Rounding the year out with returning to Thailand and visiting Bali in early November was an awesome feeling. Visiting my girlfriend that I had met in Malaysia during my Asia trip, and now visiting her some months later was a strange moment. During our time in Thailand, we visited the markets in Bangkok, as well as eating lots of Thai food. We left Bangkok to fly to Bali for the next five days where I had my first luxury holiday without my family. Usually, we are used to hostels but this time we stayed in a 4-star hotel which had its own pool and a shuttle taxi to its private beach. Although in Bali we mainly relaxed while only seeing a few of the things that Bali has to offer by hiring a motorbike, the trip made me want to visit Bali again and see it properly. The Indonesian people reminded me a lot of the rest of the  Southeast Asian people, very friendly and very kind. Finishing our travels in Bali really topped of our 2017 travels and got us excited for what’s to come in 2018. Although we only have two trips planned as of now, (Norway in January and Lisbon in April), we are excited to see what the future has in store!

 

Hong Kong: A City of Life

After visiting Hong Kong for the first time, we were pleasantly surprised by just how good the island really was. We expected a lot as we had done a lot of research on what we should do once we were there, but we were not prepared for the sheer awesomeness of Hong Kong.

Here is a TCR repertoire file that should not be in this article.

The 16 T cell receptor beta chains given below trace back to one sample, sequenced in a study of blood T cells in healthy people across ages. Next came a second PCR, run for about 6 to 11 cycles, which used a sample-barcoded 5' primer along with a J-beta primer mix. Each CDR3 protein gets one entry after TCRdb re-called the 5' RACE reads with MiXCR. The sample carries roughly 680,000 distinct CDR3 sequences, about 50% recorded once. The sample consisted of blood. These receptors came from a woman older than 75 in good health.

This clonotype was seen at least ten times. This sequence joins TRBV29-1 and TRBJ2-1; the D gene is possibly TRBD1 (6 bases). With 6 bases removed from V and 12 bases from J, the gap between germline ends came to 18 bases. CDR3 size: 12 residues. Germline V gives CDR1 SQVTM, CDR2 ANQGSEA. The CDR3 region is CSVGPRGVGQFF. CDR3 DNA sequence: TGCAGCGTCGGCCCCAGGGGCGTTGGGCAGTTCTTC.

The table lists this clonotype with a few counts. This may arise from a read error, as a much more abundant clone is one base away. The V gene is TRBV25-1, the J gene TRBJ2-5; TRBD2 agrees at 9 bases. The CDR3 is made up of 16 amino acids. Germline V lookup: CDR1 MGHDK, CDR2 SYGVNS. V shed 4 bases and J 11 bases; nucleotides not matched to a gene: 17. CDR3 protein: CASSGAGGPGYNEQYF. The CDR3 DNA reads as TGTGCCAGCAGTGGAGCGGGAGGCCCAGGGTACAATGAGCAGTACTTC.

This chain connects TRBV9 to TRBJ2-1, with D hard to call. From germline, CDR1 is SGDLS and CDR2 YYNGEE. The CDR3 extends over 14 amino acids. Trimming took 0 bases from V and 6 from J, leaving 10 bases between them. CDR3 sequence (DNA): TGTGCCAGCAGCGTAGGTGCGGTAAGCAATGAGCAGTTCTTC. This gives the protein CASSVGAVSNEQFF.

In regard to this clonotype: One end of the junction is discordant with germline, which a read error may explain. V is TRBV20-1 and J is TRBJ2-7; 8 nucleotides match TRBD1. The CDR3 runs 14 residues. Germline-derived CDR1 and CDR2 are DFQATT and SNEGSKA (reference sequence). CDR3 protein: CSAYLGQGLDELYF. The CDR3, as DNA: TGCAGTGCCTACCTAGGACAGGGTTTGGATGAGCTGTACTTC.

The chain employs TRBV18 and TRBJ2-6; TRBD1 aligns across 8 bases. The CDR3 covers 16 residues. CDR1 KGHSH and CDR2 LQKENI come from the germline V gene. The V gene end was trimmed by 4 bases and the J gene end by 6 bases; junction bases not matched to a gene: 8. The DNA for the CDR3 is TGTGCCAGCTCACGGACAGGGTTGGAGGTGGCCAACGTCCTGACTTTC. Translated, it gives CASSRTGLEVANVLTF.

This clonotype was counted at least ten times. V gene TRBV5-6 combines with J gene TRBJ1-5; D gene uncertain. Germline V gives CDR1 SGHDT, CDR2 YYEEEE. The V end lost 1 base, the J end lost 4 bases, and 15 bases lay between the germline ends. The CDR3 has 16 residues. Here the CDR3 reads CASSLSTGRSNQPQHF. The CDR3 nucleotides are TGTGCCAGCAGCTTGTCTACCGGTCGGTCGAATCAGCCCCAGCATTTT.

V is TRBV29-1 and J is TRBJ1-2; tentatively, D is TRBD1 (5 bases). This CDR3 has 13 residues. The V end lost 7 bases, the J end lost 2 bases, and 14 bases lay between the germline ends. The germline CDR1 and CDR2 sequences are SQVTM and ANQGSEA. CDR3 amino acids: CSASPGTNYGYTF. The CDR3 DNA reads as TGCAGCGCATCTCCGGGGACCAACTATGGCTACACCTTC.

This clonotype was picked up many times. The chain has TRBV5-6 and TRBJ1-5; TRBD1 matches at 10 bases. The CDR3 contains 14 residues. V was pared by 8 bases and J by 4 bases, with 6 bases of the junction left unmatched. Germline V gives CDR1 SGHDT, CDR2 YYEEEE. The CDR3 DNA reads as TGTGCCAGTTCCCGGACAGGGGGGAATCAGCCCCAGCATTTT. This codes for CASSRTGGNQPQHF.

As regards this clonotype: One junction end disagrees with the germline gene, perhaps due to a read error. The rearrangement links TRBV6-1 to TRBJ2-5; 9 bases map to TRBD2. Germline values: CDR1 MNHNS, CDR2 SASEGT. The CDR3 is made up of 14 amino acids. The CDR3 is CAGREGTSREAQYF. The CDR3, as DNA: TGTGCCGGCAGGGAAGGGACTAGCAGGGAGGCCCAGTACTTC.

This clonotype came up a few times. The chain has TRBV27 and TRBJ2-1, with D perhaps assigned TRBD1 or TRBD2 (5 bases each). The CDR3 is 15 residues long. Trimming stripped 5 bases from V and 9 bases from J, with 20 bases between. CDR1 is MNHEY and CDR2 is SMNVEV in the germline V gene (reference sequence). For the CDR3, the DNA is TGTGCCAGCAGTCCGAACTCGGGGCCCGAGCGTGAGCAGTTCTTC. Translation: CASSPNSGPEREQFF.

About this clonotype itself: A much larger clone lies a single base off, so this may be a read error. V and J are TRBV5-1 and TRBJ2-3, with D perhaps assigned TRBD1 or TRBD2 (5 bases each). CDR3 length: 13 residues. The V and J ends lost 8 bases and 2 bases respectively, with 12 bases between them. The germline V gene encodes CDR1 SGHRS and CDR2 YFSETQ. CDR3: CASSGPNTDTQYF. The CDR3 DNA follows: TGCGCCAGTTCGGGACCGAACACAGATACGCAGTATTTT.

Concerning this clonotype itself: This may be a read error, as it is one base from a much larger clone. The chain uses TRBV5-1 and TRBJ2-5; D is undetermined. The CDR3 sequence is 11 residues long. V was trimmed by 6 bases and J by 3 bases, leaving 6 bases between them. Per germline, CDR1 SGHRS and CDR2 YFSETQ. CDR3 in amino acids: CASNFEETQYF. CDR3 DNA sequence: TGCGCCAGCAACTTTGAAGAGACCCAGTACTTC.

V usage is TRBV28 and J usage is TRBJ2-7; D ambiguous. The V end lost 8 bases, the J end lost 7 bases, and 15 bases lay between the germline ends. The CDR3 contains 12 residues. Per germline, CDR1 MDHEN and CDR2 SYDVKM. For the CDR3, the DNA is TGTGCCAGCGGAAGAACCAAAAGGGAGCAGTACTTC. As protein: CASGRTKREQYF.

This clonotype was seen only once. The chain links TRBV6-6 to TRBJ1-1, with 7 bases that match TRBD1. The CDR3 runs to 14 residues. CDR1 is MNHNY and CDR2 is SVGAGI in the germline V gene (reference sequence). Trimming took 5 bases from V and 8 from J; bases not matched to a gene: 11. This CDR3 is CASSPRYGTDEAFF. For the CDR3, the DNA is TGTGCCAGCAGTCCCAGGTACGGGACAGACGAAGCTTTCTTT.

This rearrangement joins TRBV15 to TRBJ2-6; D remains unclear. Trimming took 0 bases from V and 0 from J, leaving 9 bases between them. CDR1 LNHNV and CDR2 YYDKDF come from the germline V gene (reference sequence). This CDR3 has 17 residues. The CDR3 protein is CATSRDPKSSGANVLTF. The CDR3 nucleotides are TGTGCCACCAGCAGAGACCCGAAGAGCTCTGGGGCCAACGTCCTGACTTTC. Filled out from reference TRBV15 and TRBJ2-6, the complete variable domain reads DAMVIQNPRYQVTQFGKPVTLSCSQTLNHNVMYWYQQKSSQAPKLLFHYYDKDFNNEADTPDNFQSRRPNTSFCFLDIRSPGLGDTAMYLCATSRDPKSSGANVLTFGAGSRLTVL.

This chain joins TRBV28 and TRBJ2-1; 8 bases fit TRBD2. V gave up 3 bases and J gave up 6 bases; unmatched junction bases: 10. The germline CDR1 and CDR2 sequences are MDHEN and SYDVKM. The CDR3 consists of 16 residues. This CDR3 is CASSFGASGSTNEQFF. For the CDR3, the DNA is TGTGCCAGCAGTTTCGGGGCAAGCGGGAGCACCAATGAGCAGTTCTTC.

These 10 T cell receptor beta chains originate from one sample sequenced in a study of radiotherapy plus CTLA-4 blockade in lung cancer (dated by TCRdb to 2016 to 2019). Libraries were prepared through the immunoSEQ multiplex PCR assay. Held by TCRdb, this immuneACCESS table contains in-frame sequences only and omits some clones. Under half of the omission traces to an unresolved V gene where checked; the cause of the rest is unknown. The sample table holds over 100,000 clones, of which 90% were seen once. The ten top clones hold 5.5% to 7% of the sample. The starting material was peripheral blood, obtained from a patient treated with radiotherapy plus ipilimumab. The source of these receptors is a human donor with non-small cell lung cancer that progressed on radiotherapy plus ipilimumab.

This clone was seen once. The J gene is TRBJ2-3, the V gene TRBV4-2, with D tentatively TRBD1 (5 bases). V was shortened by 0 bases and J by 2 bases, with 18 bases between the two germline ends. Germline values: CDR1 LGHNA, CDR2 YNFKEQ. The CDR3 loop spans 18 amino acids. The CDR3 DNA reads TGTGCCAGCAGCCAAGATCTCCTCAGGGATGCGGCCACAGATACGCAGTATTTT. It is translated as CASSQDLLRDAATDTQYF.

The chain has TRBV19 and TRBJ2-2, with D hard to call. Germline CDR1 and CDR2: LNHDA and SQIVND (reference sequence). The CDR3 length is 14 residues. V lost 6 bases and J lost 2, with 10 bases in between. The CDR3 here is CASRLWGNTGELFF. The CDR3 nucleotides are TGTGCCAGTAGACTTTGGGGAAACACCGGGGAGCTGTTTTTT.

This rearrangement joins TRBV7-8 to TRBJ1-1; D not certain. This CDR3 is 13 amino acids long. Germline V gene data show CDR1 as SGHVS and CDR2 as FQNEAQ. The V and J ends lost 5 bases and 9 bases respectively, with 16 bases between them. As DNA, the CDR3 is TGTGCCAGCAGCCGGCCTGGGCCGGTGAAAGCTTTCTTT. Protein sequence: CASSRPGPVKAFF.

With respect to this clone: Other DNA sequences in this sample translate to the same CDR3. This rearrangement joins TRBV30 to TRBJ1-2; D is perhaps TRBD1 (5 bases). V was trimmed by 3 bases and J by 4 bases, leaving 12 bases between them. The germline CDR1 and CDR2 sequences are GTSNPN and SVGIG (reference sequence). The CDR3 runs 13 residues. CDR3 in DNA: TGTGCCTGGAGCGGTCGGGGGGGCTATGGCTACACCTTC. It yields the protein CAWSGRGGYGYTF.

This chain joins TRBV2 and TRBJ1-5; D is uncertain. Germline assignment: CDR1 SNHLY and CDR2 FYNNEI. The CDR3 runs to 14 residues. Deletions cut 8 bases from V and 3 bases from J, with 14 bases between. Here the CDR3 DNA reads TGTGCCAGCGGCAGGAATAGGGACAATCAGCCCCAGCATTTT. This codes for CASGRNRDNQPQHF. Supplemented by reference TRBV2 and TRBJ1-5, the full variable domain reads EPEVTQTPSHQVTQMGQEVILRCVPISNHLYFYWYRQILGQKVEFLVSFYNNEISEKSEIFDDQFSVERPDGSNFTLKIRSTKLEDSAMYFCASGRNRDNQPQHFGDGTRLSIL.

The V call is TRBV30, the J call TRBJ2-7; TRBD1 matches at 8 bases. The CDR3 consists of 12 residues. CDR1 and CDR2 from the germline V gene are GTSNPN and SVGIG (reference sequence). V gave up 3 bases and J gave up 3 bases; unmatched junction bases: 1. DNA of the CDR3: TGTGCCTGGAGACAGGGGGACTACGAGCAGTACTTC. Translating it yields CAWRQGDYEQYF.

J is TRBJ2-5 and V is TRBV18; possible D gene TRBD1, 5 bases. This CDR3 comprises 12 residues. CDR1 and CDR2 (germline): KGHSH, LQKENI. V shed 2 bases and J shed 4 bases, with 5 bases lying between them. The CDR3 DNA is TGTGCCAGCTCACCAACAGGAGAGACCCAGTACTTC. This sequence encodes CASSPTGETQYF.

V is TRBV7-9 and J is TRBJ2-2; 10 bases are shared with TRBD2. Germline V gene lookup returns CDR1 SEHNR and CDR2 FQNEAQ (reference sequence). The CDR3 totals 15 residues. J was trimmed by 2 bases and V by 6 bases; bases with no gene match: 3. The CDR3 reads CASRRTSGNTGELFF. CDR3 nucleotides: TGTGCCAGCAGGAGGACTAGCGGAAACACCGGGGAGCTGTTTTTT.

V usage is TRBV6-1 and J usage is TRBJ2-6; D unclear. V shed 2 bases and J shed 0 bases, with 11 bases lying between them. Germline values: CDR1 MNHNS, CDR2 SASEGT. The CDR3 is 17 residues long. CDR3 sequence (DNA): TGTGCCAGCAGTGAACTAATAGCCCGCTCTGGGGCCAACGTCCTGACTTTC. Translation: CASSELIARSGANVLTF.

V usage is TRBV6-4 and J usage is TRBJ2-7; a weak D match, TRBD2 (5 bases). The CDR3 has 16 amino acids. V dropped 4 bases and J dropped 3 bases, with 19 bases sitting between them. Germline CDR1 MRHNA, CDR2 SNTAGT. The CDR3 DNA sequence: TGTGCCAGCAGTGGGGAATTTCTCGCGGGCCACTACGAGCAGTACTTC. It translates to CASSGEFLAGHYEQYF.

With a 3 hour delay extending our stay in New Delhi Airport to about 14 hours, it felt good to finally arrive in Hong Kong. I would definitely recommend picking up an octopus card while you’re in the airport. It costs HK$150 ($50 deposit, $100 initial top up) and can be used on nearly all public transport through the city, as well as many fast food restaurants and shops. It’ll save you a lot of time on the MTR (think tube), which we used as the main method of transportation through the city. Fast, easy to use, and not once late, the MTR is one of the best public transport systems I’ve ever used. At the end of your visit you can return the octopus card to any MTR customer services desk for your deposit back, along with any remaining balance minus a HK$9 handling fee. When it came to leaving the airport, we chose the cheaper but slower airport express bus to get to where we were staying, Mong Kok. Sitting on the upper level as the bus drove through the streets really got us excited for the rest of the trip. (NOTE: £1 = $9.1)

 

 

After getting settled into the hostel, we decided to walk around the city and get to know the place. Our first stop was the Museum of History. Although this wasn’t one of the best things we did it was a nice way to start the trip as it gave a good history of Hong Kong: geographically, politically and culturally. From there, we took a leisurely walk down to the Star Ferry Pier in order to see the bay in the dark. In the evening we took the last Star Ferry so we could get a better view of the picturesque skyline. The ferry cost $180 which is quite expensive, but it does include refreshments and a snack for the hour long trip. This was one of our favourite activities and provided the perfect opportunity to get some great pictures of Hong Kong.